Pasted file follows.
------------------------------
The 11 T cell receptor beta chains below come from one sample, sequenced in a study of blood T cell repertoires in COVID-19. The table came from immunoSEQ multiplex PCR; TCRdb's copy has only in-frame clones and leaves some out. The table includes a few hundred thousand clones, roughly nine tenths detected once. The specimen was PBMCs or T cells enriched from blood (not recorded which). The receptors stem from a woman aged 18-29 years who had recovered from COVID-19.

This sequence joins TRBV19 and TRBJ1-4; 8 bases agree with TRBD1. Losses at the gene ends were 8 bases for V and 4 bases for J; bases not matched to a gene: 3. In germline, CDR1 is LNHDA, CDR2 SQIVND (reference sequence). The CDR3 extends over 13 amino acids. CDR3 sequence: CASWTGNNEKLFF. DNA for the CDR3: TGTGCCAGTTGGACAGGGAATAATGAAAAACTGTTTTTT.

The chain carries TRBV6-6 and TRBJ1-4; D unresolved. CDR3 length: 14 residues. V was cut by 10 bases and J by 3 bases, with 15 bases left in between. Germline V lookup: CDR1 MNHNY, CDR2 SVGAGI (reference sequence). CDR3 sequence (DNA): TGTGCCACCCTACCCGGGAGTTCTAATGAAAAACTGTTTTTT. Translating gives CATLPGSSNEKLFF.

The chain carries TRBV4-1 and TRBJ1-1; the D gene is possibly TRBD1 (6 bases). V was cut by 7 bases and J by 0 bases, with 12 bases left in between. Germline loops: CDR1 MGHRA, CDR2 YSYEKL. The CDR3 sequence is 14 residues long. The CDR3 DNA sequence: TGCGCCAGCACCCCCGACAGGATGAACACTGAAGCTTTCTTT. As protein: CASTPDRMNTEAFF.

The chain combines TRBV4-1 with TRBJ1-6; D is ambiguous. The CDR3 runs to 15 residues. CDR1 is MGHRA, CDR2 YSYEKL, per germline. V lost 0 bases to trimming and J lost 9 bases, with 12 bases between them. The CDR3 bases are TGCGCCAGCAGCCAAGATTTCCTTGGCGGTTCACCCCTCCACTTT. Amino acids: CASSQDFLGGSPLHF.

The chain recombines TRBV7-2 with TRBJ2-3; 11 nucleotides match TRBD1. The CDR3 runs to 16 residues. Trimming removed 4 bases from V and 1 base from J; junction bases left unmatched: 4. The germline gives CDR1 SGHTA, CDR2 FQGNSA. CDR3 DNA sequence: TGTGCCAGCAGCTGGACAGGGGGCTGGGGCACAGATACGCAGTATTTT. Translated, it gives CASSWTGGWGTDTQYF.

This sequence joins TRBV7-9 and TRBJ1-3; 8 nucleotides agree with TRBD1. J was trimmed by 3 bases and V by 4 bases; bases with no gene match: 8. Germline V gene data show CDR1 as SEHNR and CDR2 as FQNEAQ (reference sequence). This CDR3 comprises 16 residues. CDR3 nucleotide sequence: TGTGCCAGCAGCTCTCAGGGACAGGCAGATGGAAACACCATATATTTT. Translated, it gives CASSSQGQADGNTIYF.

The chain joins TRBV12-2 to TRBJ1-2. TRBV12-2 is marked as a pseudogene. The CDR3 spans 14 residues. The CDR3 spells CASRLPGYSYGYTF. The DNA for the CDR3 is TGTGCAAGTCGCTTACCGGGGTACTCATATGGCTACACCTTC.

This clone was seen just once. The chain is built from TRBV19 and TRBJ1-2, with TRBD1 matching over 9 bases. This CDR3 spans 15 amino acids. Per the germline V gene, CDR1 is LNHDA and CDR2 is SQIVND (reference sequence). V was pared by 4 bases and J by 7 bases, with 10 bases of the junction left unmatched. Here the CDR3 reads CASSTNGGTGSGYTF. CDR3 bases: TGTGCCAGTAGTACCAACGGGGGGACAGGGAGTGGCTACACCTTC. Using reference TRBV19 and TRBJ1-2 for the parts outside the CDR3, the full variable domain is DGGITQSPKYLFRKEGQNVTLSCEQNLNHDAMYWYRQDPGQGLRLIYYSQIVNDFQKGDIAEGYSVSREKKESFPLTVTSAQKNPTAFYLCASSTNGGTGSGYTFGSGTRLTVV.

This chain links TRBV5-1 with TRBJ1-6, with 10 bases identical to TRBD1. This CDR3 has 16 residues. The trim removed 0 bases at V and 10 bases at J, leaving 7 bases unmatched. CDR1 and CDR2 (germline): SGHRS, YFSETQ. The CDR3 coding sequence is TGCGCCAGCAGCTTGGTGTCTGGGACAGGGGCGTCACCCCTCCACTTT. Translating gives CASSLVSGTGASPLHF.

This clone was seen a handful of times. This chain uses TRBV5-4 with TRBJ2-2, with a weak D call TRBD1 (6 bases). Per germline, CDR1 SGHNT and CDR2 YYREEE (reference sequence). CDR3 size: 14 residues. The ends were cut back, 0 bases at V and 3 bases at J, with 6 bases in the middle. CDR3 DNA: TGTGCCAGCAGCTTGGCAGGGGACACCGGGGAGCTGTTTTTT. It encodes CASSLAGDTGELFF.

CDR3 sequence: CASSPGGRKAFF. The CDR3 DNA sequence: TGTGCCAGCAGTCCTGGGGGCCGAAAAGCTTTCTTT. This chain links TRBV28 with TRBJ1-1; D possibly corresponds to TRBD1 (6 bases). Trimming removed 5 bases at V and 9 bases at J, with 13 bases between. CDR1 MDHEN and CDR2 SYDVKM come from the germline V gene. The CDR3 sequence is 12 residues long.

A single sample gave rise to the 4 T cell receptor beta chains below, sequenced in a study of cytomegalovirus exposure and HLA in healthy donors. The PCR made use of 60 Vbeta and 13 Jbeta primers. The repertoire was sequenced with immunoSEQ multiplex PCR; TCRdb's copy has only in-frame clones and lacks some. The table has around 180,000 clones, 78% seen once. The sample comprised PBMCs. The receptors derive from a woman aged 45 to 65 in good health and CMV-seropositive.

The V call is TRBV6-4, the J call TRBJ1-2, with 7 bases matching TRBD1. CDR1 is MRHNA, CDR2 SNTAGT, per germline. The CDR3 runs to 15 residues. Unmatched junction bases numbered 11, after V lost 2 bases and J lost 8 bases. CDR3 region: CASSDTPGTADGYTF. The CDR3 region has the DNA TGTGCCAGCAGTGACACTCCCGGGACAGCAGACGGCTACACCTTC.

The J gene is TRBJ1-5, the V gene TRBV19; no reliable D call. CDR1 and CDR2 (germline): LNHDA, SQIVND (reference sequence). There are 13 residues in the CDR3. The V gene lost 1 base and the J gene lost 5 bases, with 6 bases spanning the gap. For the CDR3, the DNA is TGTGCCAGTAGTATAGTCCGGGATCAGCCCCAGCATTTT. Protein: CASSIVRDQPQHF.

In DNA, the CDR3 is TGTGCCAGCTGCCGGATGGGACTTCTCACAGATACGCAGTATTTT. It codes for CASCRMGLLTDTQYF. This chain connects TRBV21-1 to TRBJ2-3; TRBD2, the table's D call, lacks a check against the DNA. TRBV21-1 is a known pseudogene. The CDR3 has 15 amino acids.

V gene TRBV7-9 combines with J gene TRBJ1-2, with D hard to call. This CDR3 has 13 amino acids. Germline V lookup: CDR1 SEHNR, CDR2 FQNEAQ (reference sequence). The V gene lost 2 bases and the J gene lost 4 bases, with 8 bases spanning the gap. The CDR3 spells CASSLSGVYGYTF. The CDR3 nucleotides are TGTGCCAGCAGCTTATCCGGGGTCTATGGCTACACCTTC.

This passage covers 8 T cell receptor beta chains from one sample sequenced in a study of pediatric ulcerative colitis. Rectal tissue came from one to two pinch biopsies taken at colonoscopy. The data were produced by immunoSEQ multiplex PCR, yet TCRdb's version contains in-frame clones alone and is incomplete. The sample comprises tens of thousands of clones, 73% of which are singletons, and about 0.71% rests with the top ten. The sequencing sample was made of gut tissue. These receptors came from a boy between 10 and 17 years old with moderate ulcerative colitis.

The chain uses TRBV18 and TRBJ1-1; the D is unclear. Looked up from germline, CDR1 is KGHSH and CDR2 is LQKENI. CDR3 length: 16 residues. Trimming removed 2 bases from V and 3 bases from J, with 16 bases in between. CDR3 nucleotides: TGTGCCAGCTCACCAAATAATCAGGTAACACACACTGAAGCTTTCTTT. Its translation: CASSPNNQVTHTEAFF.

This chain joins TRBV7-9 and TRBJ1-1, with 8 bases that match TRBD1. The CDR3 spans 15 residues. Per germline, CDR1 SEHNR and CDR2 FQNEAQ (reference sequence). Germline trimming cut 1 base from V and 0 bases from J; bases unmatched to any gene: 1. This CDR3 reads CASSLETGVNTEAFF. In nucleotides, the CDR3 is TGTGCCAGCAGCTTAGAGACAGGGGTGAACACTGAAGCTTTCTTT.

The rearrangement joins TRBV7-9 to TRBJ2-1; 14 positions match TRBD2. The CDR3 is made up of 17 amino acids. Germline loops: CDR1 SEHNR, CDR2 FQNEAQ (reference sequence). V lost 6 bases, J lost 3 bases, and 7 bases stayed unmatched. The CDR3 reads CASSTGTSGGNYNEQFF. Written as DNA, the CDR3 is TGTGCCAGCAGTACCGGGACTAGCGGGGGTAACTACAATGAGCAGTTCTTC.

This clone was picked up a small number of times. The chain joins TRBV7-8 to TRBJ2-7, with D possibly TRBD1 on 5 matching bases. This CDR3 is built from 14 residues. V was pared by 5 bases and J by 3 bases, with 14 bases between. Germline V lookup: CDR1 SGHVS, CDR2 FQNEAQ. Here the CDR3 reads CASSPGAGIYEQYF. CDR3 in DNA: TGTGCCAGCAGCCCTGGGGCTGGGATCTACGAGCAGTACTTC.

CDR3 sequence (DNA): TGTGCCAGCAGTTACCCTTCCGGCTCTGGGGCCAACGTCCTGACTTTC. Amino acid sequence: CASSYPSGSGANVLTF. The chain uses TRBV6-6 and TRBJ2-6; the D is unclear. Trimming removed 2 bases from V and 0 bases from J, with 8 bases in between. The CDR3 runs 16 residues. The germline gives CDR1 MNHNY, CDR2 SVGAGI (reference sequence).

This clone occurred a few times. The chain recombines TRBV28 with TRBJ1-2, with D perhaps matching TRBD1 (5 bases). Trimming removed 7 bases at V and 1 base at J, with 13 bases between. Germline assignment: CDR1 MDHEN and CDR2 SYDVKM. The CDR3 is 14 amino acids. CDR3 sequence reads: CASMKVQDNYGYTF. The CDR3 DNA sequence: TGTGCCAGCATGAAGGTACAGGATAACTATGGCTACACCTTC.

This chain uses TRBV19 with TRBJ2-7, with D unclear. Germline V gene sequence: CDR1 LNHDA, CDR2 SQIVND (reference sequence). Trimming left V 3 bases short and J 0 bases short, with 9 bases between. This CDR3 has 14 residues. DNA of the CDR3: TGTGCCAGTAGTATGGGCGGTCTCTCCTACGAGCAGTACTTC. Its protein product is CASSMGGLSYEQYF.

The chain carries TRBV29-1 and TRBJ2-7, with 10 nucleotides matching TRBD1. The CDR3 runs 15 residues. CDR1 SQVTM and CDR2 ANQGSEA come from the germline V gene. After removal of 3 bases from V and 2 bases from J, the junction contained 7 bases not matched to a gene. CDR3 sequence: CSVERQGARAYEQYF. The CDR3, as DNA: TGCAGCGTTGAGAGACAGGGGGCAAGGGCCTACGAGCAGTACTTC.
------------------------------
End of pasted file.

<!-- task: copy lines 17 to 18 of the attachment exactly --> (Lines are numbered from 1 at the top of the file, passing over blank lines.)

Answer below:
V gene TRBV7-9 combines with J gene TRBJ1-2, with D hard to call. This CDR3 has 13 amino acids. Germline V lookup: CDR1 SEHNR, CDR2 FQNEAQ (reference sequence). The V gene lost 2 bases and the J gene lost 4 bases, with 8 bases spanning the gap. The CDR3 spells CASSLSGVYGYTF. The CDR3 nucleotides are TGTGCCAGCAGCTTATCCGGGGTCTATGGCTACACCTTC.

This passage covers 8 T cell receptor beta chains from one sample sequenced in a study of pediatric ulcerative colitis. Rectal tissue came from one to two pinch biopsies taken at colonoscopy. The data were produced by immunoSEQ multiplex PCR, yet TCRdb's version contains in-frame clones alone and is incomplete. The sample comprises tens of thousands of clones, 73% of which are singletons, and about 0.71% rests with the top ten. The sequencing sample was made of gut tissue. These receptors came from a boy between 10 and 17 years old with moderate ulcerative colitis.